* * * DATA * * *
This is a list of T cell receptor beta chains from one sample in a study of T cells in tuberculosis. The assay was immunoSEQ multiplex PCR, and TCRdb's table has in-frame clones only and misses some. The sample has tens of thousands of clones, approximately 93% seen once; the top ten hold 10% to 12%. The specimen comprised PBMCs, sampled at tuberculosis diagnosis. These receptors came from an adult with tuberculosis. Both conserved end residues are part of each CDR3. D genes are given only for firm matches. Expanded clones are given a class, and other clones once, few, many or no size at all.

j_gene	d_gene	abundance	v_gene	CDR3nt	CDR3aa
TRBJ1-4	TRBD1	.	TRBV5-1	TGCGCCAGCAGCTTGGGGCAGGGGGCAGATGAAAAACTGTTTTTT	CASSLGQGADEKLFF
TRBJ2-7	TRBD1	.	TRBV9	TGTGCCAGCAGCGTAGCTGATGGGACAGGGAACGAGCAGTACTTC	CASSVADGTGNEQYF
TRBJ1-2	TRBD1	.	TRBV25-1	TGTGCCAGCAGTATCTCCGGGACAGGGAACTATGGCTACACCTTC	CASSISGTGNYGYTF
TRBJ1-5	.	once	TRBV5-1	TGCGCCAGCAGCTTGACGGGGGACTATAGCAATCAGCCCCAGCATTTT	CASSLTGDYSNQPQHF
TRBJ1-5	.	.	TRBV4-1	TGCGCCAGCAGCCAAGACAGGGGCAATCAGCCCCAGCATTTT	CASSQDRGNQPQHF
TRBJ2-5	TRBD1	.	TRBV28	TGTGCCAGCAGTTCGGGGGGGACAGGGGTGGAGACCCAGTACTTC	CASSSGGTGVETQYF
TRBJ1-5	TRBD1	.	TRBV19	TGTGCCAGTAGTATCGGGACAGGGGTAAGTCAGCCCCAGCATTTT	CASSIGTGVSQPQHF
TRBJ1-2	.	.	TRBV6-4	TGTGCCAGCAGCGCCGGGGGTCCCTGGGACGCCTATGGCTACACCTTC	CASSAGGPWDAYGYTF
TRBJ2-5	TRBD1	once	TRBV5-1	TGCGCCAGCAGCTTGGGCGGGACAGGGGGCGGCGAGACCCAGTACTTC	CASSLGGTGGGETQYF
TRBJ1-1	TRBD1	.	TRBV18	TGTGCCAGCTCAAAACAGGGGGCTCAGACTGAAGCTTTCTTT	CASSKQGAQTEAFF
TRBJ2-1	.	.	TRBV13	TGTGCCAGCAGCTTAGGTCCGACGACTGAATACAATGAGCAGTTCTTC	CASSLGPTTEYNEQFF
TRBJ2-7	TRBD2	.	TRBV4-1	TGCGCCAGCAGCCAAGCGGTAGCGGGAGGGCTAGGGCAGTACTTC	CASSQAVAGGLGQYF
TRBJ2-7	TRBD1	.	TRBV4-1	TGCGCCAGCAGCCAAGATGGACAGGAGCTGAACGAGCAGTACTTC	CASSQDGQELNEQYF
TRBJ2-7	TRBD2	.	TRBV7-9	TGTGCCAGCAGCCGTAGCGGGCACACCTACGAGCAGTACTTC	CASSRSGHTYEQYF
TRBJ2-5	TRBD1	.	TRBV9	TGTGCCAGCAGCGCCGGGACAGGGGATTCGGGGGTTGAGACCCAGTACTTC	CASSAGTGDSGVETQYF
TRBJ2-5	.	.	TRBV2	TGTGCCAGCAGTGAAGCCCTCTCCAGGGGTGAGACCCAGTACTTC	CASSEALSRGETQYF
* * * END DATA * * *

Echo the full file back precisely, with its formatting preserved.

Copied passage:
This is a list of T cell receptor beta chains from one sample in a study of T cells in tuberculosis. The assay was immunoSEQ multiplex PCR, and TCRdb's table has in-frame clones only and misses some. The sample has tens of thousands of clones, approximately 93% seen once; the top ten hold 10% to 12%. The specimen comprised PBMCs, sampled at tuberculosis diagnosis. These receptors came from an adult with tuberculosis. Both conserved end residues are part of each CDR3. D genes are given only for firm matches. Expanded clones are given a class, and other clones once, few, many or no size at all.

j_gene	d_gene	abundance	v_gene	CDR3nt	CDR3aa
TRBJ1-4	TRBD1	.	TRBV5-1	TGCGCCAGCAGCTTGGGGCAGGGGGCAGATGAAAAACTGTTTTTT	CASSLGQGADEKLFF
TRBJ2-7	TRBD1	.	TRBV9	TGTGCCAGCAGCGTAGCTGATGGGACAGGGAACGAGCAGTACTTC	CASSVADGTGNEQYF
TRBJ1-2	TRBD1	.	TRBV25-1	TGTGCCAGCAGTATCTCCGGGACAGGGAACTATGGCTACACCTTC	CASSISGTGNYGYTF
TRBJ1-5	.	once	TRBV5-1	TGCGCCAGCAGCTTGACGGGGGACTATAGCAATCAGCCCCAGCATTTT	CASSLTGDYSNQPQHF
TRBJ1-5	.	.	TRBV4-1	TGCGCCAGCAGCCAAGACAGGGGCAATCAGCCCCAGCATTTT	CASSQDRGNQPQHF
TRBJ2-5	TRBD1	.	TRBV28	TGTGCCAGCAGTTCGGGGGGGACAGGGGTGGAGACCCAGTACTTC	CASSSGGTGVETQYF
TRBJ1-5	TRBD1	.	TRBV19	TGTGCCAGTAGTATCGGGACAGGGGTAAGTCAGCCCCAGCATTTT	CASSIGTGVSQPQHF
TRBJ1-2	.	.	TRBV6-4	TGTGCCAGCAGCGCCGGGGGTCCCTGGGACGCCTATGGCTACACCTTC	CASSAGGPWDAYGYTF
TRBJ2-5	TRBD1	once	TRBV5-1	TGCGCCAGCAGCTTGGGCGGGACAGGGGGCGGCGAGACCCAGTACTTC	CASSLGGTGGGETQYF
TRBJ1-1	TRBD1	.	TRBV18	TGTGCCAGCTCAAAACAGGGGGCTCAGACTGAAGCTTTCTTT	CASSKQGAQTEAFF
TRBJ2-1	.	.	TRBV13	TGTGCCAGCAGCTTAGGTCCGACGACTGAATACAATGAGCAGTTCTTC	CASSLGPTTEYNEQFF
TRBJ2-7	TRBD2	.	TRBV4-1	TGCGCCAGCAGCCAAGCGGTAGCGGGAGGGCTAGGGCAGTACTTC	CASSQAVAGGLGQYF
TRBJ2-7	TRBD1	.	TRBV4-1	TGCGCCAGCAGCCAAGATGGACAGGAGCTGAACGAGCAGTACTTC	CASSQDGQELNEQYF
TRBJ2-7	TRBD2	.	TRBV7-9	TGTGCCAGCAGCCGTAGCGGGCACACCTACGAGCAGTACTTC	CASSRSGHTYEQYF
TRBJ2-5	TRBD1	.	TRBV9	TGTGCCAGCAGCGCCGGGACAGGGGATTCGGGGGTTGAGACCCAGTACTTC	CASSAGTGDSGVETQYF
TRBJ2-5	.	.	TRBV2	TGTGCCAGCAGTGAAGCCCTCTCCAGGGGTGAGACCCAGTACTTC	CASSEALSRGETQYF